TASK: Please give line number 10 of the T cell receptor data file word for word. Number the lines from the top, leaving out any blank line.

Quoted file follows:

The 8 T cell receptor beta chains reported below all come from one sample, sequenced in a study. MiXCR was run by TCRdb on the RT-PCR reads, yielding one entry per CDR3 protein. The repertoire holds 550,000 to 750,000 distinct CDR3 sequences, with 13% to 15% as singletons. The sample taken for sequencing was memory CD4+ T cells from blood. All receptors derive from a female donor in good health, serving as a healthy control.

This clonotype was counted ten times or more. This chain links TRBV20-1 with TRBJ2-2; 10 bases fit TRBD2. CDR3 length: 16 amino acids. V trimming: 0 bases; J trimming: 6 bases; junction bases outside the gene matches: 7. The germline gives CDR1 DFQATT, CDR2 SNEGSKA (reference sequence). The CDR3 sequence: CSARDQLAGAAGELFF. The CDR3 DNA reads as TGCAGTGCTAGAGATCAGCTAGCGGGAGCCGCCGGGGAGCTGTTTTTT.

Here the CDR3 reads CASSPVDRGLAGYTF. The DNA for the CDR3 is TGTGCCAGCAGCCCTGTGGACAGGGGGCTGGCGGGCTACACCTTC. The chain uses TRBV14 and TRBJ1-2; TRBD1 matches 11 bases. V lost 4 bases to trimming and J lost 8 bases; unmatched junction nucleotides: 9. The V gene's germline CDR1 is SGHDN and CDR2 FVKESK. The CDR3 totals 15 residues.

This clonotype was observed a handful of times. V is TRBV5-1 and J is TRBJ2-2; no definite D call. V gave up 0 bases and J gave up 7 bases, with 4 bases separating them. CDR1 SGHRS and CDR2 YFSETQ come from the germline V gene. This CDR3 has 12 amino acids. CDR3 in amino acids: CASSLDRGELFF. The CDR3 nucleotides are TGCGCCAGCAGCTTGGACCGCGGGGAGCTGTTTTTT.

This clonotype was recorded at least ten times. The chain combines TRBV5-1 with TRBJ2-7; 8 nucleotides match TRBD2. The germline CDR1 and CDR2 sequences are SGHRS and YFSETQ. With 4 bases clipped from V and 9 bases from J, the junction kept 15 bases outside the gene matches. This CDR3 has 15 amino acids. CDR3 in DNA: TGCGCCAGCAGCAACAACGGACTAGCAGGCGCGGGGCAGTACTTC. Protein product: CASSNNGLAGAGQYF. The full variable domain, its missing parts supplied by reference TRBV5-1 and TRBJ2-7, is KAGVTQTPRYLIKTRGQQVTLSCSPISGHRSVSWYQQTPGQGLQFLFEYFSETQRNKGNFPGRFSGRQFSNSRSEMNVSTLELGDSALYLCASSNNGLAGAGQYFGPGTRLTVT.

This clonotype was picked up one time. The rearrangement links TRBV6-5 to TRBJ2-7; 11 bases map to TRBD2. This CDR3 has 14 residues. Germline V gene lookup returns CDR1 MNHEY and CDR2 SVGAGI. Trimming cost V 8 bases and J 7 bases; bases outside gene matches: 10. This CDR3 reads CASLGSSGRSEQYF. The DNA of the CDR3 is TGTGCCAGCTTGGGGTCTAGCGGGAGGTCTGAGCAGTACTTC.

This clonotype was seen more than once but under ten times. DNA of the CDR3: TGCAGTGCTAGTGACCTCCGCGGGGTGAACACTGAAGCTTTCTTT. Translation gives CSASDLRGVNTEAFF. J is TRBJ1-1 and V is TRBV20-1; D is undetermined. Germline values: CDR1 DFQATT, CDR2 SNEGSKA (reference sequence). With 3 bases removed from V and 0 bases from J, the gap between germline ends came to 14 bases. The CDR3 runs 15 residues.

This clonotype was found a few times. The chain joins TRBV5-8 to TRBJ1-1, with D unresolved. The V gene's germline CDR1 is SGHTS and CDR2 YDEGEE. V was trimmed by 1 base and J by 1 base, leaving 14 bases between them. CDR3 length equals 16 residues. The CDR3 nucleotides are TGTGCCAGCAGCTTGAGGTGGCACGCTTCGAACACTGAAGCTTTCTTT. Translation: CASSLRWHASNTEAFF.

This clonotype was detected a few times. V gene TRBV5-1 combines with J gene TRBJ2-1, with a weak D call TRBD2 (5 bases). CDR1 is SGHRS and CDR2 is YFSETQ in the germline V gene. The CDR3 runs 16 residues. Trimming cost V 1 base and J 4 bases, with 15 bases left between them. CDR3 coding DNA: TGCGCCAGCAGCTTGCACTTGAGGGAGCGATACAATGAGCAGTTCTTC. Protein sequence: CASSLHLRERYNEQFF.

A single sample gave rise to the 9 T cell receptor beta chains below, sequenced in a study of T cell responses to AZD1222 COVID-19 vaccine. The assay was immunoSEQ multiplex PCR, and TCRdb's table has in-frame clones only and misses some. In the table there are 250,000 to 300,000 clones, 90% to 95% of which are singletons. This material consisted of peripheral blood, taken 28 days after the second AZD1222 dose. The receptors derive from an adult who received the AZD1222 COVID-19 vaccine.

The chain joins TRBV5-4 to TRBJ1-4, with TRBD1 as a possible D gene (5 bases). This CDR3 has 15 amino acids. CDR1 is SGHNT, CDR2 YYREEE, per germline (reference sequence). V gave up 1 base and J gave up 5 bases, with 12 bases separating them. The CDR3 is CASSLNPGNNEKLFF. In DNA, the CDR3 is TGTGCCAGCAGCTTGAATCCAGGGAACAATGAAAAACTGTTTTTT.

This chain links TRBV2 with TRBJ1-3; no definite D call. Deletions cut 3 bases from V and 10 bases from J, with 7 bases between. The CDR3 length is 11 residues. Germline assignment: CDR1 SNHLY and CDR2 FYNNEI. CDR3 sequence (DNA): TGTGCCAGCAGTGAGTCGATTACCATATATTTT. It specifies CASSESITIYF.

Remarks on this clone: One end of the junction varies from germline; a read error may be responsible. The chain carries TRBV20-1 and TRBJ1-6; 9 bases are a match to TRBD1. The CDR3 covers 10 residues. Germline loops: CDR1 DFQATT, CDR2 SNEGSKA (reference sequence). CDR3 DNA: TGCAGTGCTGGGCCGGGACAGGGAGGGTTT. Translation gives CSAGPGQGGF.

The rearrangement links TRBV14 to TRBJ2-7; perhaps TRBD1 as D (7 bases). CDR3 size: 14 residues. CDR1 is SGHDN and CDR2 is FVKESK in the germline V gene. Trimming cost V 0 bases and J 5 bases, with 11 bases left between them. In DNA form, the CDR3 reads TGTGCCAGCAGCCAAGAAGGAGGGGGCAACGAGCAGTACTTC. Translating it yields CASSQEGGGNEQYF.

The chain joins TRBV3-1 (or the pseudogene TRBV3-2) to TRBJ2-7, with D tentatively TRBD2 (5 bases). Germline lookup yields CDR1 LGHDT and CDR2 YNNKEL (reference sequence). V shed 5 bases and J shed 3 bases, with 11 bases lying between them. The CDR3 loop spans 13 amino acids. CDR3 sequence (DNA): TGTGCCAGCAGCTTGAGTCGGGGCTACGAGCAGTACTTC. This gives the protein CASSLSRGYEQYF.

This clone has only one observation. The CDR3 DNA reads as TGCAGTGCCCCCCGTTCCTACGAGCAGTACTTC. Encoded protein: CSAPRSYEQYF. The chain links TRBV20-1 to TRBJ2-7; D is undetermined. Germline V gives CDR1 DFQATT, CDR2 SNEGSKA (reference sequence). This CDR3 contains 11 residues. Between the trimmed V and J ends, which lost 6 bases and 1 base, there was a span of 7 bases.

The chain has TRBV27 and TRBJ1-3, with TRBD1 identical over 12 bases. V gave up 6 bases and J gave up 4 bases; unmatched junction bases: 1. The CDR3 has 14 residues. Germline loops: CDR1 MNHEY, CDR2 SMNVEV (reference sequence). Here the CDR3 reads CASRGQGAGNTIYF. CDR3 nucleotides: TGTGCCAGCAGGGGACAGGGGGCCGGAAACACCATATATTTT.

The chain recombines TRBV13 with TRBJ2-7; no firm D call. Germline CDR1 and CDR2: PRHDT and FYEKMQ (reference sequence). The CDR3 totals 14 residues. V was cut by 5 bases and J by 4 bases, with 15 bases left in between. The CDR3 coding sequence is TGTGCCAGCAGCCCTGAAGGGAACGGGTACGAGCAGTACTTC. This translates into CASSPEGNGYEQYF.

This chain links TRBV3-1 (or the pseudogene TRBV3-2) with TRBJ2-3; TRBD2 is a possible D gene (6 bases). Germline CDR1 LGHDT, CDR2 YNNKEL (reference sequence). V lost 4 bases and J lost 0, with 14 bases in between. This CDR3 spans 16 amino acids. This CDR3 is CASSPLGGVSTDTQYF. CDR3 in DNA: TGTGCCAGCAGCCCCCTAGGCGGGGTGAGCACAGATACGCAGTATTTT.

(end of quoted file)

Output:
A single sample gave rise to the 9 T cell receptor beta chains below, sequenced in a study of T cell responses to AZD1222 COVID-19 vaccine. The assay was immunoSEQ multiplex PCR, and TCRdb's table has in-frame clones only and misses some. In the table there are 250,000 to 300,000 clones, 90% to 95% of which are singletons. This material consisted of peripheral blood, taken 28 days after the second AZD1222 dose. The receptors derive from an adult who received the AZD1222 COVID-19 vaccine.